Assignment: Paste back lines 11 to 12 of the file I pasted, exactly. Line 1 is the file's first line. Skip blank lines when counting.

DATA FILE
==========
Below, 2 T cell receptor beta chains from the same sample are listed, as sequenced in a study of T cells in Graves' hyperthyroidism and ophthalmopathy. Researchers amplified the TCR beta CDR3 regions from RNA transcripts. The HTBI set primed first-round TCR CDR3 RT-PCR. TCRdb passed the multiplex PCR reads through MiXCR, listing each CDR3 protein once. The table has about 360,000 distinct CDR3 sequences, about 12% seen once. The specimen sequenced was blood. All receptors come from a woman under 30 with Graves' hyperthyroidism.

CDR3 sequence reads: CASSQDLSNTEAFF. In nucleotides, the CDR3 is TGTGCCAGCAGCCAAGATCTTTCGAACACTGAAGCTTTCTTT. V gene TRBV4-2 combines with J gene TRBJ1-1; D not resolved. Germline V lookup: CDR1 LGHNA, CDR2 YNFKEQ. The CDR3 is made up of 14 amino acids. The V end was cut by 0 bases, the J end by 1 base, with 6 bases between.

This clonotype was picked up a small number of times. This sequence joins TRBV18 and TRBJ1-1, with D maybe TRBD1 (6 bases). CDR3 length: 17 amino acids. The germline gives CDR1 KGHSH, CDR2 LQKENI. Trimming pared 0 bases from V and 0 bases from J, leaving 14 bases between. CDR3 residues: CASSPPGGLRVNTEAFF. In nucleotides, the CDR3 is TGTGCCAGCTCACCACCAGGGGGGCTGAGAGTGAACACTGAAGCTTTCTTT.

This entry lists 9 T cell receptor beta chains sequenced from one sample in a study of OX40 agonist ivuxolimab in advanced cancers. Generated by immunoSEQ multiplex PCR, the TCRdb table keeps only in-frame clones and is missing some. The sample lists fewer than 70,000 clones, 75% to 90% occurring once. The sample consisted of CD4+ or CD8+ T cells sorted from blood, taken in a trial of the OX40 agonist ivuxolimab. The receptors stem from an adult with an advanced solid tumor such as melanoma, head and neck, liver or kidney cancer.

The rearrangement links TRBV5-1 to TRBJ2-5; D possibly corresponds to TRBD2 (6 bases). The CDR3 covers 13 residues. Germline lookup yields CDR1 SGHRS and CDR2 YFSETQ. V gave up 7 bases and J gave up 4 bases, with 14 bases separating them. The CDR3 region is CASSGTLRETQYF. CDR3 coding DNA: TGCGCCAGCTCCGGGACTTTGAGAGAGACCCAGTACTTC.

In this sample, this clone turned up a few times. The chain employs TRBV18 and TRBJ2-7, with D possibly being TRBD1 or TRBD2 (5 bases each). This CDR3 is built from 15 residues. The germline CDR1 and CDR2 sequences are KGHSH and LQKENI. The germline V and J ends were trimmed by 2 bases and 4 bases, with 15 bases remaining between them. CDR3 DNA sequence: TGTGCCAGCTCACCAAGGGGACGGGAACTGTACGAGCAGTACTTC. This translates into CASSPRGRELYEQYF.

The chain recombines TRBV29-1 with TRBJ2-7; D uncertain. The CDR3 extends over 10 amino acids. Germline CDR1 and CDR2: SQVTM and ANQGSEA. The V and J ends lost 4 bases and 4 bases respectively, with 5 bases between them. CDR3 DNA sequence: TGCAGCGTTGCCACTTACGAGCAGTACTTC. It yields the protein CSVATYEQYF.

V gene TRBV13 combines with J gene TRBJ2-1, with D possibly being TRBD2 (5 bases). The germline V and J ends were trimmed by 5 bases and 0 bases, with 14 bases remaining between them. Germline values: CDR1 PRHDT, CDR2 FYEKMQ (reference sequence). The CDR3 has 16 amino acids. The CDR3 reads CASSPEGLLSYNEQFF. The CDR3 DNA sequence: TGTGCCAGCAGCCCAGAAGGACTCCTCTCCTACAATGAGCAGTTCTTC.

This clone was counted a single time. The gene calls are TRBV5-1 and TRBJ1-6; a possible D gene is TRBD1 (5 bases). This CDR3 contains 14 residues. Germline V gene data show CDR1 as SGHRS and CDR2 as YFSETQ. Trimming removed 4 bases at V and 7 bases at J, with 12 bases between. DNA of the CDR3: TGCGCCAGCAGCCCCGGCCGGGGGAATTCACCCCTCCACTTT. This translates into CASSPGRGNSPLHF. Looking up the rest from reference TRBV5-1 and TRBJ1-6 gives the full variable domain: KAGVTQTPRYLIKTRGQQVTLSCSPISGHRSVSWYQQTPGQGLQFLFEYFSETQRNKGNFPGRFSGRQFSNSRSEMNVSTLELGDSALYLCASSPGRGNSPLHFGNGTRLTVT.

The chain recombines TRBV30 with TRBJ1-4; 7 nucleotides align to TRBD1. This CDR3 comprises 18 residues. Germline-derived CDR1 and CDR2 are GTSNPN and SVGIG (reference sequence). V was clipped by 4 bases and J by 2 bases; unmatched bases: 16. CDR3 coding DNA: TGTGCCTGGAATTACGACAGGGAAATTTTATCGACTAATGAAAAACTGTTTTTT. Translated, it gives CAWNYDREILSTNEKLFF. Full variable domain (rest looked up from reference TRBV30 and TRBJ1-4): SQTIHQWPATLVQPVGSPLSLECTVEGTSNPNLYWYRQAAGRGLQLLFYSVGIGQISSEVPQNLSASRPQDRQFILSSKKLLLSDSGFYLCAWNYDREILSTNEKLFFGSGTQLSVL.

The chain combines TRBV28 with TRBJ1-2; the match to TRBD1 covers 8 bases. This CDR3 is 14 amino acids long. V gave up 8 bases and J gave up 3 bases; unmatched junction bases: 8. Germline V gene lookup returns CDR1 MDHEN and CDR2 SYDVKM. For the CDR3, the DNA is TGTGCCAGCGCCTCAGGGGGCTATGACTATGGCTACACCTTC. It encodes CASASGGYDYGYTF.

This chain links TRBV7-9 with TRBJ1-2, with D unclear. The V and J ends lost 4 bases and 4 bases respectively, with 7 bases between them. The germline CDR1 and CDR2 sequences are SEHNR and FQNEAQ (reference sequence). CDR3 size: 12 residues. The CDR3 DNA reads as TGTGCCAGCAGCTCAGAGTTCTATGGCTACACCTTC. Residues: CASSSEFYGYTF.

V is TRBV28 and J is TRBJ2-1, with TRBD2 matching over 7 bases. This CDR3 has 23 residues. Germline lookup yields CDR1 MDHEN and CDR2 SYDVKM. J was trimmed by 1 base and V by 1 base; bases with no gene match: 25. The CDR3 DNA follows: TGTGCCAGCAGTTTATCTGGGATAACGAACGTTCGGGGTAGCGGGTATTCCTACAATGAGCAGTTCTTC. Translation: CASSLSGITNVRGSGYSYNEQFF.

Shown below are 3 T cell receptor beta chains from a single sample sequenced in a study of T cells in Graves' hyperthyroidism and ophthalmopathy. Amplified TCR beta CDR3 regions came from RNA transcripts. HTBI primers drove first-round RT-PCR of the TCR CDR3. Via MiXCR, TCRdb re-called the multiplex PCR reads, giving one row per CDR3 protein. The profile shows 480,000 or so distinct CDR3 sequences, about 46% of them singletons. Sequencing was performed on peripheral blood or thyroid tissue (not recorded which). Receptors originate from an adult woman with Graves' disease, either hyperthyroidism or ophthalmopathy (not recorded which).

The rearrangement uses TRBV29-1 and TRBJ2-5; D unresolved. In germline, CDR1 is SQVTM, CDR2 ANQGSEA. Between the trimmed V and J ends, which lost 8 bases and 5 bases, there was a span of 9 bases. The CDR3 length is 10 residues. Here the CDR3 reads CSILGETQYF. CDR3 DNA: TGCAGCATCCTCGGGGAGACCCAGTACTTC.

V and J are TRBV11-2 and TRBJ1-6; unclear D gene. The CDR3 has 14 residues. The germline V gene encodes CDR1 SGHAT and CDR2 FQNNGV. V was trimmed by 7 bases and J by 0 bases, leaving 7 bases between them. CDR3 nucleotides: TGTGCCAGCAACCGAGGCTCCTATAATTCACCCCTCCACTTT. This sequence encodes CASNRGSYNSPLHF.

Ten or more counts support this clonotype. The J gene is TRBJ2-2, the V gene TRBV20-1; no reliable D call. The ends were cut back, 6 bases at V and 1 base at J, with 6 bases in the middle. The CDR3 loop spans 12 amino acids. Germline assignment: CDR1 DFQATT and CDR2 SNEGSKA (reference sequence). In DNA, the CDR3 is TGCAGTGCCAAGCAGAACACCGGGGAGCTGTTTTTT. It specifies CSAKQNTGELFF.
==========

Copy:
The chain combines TRBV28 with TRBJ1-2; the match to TRBD1 covers 8 bases. This CDR3 is 14 amino acids long. V gave up 8 bases and J gave up 3 bases; unmatched junction bases: 8. Germline V gene lookup returns CDR1 MDHEN and CDR2 SYDVKM. For the CDR3, the DNA is TGTGCCAGCGCCTCAGGGGGCTATGACTATGGCTACACCTTC. It encodes CASASGGYDYGYTF.

This chain links TRBV7-9 with TRBJ1-2, with D unclear. The V and J ends lost 4 bases and 4 bases respectively, with 7 bases between them. The germline CDR1 and CDR2 sequences are SEHNR and FQNEAQ (reference sequence). CDR3 size: 12 residues. The CDR3 DNA reads as TGTGCCAGCAGCTCAGAGTTCTATGGCTACACCTTC. Residues: CASSSEFYGYTF.